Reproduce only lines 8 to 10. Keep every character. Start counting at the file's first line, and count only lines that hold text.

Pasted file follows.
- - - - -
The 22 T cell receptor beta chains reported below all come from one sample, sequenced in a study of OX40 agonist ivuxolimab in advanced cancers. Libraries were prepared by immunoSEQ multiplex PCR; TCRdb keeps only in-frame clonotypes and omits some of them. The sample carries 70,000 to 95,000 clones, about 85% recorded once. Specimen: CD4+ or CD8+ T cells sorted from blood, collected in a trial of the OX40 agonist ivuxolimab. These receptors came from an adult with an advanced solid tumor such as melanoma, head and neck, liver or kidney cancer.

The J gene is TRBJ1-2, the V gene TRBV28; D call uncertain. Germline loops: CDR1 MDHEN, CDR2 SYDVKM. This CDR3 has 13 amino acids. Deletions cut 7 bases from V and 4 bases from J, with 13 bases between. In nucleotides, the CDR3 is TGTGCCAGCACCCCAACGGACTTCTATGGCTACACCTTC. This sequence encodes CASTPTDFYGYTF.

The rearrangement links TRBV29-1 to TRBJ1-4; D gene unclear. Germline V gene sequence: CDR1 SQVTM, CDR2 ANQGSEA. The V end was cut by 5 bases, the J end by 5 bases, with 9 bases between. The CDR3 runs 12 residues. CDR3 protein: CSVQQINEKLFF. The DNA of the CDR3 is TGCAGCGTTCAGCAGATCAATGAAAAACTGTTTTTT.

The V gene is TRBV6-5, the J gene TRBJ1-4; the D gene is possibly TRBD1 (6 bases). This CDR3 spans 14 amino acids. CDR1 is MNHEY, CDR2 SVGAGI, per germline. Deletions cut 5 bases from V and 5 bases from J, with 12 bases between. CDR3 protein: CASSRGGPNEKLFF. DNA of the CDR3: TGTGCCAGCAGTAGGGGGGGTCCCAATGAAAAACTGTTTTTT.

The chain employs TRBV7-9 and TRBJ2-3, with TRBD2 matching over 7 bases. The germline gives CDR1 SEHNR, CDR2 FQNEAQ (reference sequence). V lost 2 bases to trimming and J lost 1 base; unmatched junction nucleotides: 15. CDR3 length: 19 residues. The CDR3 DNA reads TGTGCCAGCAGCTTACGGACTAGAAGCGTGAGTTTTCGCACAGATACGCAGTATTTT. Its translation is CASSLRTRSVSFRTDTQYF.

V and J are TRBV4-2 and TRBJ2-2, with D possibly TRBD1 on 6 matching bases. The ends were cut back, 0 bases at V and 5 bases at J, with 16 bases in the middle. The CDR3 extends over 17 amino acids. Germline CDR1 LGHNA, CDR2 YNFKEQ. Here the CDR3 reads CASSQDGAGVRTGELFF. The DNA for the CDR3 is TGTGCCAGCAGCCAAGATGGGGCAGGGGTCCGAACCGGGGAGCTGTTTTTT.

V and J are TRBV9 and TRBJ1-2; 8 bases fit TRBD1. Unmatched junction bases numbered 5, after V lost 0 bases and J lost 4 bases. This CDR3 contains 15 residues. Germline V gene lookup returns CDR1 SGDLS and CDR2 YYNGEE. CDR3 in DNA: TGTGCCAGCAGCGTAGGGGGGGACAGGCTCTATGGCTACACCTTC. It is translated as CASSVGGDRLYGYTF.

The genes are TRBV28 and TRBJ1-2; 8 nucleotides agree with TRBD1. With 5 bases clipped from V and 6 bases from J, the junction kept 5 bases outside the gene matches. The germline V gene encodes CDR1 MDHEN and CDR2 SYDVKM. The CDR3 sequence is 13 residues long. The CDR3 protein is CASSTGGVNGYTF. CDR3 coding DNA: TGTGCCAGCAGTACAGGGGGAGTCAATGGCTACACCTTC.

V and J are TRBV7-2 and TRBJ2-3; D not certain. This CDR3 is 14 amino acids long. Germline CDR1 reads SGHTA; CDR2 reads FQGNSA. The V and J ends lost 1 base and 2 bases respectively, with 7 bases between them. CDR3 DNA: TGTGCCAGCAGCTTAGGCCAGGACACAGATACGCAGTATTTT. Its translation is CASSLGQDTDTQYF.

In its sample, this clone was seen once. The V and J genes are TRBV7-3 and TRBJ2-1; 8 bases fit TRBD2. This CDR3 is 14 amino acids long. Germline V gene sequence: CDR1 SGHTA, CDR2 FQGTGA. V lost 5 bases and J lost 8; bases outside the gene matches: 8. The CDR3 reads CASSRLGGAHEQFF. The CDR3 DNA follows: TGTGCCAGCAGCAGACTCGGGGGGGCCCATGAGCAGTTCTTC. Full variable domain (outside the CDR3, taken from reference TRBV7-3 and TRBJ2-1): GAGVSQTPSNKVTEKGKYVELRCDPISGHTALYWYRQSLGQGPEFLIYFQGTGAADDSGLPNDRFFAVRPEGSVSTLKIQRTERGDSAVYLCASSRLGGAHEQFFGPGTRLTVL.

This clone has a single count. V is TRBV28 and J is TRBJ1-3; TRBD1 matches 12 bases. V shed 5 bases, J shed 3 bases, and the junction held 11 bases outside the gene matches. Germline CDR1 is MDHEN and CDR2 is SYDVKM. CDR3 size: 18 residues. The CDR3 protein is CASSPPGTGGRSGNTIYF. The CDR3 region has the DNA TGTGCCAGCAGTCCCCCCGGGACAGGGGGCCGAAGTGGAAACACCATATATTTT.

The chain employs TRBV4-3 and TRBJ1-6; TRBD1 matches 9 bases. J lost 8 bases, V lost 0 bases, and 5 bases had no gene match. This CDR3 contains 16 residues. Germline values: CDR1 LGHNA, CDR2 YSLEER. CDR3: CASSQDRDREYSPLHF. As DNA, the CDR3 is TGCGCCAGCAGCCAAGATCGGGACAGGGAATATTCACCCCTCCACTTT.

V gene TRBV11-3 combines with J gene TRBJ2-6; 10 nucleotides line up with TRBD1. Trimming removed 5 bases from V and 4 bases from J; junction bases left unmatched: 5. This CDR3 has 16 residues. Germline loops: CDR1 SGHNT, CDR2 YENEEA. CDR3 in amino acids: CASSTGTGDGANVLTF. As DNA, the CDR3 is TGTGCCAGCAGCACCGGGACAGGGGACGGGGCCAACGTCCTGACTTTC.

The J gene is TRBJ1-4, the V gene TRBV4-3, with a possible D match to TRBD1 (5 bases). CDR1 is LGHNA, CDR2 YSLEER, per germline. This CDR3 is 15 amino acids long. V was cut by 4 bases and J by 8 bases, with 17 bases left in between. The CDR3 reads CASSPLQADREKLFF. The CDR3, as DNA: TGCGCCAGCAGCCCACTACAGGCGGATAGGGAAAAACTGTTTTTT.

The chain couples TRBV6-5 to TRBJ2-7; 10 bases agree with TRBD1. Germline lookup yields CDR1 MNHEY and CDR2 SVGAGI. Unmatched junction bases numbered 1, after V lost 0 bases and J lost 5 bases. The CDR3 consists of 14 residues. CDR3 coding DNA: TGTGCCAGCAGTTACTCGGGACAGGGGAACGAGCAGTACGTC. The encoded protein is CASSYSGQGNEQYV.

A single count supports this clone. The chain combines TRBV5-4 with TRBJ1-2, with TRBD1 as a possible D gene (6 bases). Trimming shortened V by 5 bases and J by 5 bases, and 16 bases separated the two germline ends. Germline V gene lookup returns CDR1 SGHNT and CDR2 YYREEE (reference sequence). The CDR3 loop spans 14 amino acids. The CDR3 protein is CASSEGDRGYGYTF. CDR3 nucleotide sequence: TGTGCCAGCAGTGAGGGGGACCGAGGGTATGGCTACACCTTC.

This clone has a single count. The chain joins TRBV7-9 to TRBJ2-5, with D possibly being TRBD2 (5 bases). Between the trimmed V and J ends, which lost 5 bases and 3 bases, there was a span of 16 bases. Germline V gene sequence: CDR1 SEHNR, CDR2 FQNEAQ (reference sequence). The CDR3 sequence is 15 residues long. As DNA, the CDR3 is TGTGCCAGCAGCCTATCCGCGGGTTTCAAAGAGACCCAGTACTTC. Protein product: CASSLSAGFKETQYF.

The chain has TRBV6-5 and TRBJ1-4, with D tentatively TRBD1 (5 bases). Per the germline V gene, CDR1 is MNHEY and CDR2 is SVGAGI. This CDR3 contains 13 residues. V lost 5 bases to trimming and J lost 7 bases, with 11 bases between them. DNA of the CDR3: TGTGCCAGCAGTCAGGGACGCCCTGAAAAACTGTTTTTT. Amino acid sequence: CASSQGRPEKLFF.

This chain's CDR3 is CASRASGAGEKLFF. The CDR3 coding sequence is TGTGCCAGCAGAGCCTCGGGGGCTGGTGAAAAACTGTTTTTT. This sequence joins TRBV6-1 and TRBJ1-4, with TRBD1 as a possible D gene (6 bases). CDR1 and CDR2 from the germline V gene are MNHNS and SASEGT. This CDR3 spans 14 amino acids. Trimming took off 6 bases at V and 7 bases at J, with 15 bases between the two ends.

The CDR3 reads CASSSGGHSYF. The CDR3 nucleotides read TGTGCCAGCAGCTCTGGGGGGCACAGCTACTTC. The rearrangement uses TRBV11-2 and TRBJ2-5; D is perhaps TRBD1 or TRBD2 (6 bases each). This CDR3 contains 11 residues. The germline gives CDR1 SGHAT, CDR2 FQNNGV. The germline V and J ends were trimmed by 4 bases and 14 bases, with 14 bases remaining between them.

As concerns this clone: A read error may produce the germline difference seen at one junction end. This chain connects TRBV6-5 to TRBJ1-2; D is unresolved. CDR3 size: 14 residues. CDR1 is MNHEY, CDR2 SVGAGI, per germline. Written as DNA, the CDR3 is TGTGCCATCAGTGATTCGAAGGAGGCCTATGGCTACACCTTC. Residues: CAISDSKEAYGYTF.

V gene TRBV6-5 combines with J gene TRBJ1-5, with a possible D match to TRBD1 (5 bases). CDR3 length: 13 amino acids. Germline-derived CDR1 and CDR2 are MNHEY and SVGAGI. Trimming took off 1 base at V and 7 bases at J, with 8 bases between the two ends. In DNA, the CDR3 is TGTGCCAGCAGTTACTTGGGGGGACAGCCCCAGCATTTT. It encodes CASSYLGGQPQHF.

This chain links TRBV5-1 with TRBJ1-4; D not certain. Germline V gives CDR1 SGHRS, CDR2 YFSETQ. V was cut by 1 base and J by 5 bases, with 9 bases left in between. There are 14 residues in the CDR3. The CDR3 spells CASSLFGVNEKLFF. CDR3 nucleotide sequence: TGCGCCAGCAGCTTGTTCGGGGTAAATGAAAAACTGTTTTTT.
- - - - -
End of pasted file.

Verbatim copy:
The genes are TRBV28 and TRBJ1-2; 8 nucleotides agree with TRBD1. With 5 bases clipped from V and 6 bases from J, the junction kept 5 bases outside the gene matches. The germline V gene encodes CDR1 MDHEN and CDR2 SYDVKM. The CDR3 sequence is 13 residues long. The CDR3 protein is CASSTGGVNGYTF. CDR3 coding DNA: TGTGCCAGCAGTACAGGGGGAGTCAATGGCTACACCTTC.

V and J are TRBV7-2 and TRBJ2-3; D not certain. This CDR3 is 14 amino acids long. Germline CDR1 reads SGHTA; CDR2 reads FQGNSA. The V and J ends lost 1 base and 2 bases respectively, with 7 bases between them. CDR3 DNA: TGTGCCAGCAGCTTAGGCCAGGACACAGATACGCAGTATTTT. Its translation is CASSLGQDTDTQYF.

In its sample, this clone was seen once. The V and J genes are TRBV7-3 and TRBJ2-1; 8 bases fit TRBD2. This CDR3 is 14 amino acids long. Germline V gene sequence: CDR1 SGHTA, CDR2 FQGTGA. V lost 5 bases and J lost 8; bases outside the gene matches: 8. The CDR3 reads CASSRLGGAHEQFF. The CDR3 DNA follows: TGTGCCAGCAGCAGACTCGGGGGGGCCCATGAGCAGTTCTTC. Full variable domain (outside the CDR3, taken from reference TRBV7-3 and TRBJ2-1): GAGVSQTPSNKVTEKGKYVELRCDPISGHTALYWYRQSLGQGPEFLIYFQGTGAADDSGLPNDRFFAVRPEGSVSTLKIQRTERGDSAVYLCASSRLGGAHEQFFGPGTRLTVL.